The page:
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NCJ Number: 119288 Find in a Library
Title: Self-Enhancement Through Delinquency: A Conditional Test of Self-Derogation Theory
Journal: Journal of Research in Crime and Delinquency  Volume:26  Issue:3  Dated:(August 1989)  Pages:226-252
Author(s): L E Wells
Date Published: 1989
Page Count: 32
Sponsoring Agency: Indiana University
Bloomington, IN 47401
Grant Number: PHS-T32-MH-14588-07
Type: Research (Applied/Empirical)
Format: Article
Language: English
Country: United States of America
Annotation: According to a self-esteem model of deviance, juveniles may become involved in delinquency as a response to negative self-attitudes.
Abstract: In particular, self-derogation theory predicts that low self-esteem motivates youths to try out delinquent activities that are aimed at restoring self-esteem. While the correlation between self-esteem and delinquency has been widely studied, the proposition that delinquent behavior can have self-enhancing effects remains uncertain and undocumented. This study examines some conditions under which engaging in delinquent behaviors may boost self-esteem. Applying multivariate procedures (dummy variable regression) to the Youth-in-Transition data panel, the article tests and estimates the combined effects of initial self-derogation and participation in delinquency on subsequent self-attitudes. The results show a curvilinear (second-order) interaction where self-enhancement from delinquent behavior occurs mainly among youths whose self-esteem is extremely low and whose self-esteem needs are unusually high. These effects appear to be quite persistent, enduring undiminished over a one-and-one-half to three-and-one-half-year lag. An additional and unpredicted finding is that delinquency may also show occasional enhancing effects among persons with very high self-esteem. (Author abstract) 4 tables, 5 figures, 18 references.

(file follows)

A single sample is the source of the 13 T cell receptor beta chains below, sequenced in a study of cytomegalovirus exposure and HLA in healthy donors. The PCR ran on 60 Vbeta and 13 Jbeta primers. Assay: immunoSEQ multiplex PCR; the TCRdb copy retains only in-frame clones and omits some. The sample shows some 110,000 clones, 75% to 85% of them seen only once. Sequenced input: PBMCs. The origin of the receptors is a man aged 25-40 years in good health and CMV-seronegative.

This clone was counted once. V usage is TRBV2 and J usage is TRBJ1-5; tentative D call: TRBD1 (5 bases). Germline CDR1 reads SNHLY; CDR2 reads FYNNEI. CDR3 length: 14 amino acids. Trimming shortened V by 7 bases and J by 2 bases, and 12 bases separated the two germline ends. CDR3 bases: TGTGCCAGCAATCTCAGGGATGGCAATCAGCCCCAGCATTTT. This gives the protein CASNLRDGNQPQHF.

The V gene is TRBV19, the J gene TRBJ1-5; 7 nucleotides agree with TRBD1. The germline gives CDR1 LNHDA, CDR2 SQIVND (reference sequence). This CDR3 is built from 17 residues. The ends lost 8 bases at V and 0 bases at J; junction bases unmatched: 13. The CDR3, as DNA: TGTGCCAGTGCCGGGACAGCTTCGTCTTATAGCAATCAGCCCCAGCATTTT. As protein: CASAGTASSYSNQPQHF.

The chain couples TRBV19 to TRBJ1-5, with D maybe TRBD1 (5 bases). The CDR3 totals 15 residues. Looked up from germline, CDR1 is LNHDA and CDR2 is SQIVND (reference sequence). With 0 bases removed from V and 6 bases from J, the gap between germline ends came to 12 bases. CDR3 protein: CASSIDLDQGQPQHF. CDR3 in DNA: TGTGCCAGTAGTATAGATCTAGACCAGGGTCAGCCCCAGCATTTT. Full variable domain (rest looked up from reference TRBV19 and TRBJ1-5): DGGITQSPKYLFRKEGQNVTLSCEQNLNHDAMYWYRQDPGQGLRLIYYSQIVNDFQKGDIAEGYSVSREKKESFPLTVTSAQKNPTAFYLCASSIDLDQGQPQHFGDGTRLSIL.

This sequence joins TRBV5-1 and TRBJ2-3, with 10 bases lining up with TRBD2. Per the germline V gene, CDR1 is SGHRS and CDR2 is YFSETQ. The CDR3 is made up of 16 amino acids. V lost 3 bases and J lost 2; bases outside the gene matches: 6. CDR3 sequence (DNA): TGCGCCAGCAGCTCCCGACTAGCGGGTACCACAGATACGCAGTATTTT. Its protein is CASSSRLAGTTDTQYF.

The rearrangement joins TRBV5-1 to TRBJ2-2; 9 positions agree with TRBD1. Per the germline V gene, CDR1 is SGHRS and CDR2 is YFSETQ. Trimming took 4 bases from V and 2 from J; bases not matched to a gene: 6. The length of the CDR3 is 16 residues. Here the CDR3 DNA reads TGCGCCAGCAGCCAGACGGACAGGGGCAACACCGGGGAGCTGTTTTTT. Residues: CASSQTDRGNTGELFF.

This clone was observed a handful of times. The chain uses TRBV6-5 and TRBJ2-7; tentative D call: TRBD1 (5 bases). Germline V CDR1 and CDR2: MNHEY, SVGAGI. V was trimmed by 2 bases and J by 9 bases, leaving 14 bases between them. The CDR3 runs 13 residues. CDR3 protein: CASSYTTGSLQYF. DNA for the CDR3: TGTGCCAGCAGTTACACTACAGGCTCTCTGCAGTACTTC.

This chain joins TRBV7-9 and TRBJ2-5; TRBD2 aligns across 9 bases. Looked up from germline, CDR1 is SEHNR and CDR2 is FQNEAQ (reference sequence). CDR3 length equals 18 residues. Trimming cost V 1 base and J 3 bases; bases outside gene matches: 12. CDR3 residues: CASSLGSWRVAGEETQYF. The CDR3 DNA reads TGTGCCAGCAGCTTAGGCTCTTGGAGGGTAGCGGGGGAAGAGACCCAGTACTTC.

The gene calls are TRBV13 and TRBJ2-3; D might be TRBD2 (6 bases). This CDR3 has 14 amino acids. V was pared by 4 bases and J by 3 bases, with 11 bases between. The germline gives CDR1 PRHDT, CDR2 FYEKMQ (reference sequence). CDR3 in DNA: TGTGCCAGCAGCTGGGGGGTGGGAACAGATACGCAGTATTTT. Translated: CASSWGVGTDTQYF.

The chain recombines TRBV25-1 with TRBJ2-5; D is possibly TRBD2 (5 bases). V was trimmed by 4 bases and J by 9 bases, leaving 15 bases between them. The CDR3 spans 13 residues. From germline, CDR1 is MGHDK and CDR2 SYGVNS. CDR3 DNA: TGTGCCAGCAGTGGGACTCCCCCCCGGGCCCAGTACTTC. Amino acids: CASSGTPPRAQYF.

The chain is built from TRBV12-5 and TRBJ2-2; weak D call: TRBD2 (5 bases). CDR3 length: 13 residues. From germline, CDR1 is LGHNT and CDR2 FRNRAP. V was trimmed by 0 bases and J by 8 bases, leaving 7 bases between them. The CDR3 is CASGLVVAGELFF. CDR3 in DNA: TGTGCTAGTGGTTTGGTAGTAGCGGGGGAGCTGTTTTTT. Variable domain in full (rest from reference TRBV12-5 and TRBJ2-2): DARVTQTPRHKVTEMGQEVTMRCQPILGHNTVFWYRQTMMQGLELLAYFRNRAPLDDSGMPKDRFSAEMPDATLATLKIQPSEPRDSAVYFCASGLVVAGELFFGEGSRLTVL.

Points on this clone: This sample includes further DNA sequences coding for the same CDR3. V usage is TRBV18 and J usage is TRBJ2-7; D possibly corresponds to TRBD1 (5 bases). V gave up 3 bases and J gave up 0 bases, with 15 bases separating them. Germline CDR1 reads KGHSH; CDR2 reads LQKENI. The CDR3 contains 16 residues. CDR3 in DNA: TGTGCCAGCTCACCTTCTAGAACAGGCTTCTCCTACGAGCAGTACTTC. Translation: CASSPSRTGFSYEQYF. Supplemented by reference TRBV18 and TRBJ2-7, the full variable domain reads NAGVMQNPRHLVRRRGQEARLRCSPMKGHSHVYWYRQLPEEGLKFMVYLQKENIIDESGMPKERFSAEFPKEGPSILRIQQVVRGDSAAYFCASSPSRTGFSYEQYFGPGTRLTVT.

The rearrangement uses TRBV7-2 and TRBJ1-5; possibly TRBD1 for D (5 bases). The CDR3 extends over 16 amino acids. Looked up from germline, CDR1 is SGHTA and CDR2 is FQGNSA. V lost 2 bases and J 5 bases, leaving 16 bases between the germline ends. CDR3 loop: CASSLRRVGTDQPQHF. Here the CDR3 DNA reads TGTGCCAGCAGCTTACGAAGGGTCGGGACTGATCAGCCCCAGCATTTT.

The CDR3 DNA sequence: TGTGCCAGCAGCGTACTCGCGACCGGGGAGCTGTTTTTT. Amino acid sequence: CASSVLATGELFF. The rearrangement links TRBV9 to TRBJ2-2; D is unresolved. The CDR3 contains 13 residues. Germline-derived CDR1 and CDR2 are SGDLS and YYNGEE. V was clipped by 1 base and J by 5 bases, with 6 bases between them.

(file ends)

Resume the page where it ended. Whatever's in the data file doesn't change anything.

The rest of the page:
Main Term(s): Juvenile delinquency factors
Index Term(s): Deviance; Self concept
Note: An early draft was presented at the 1987 annual meeting of the Academy of Criminal Justice Sciences, St. Louis
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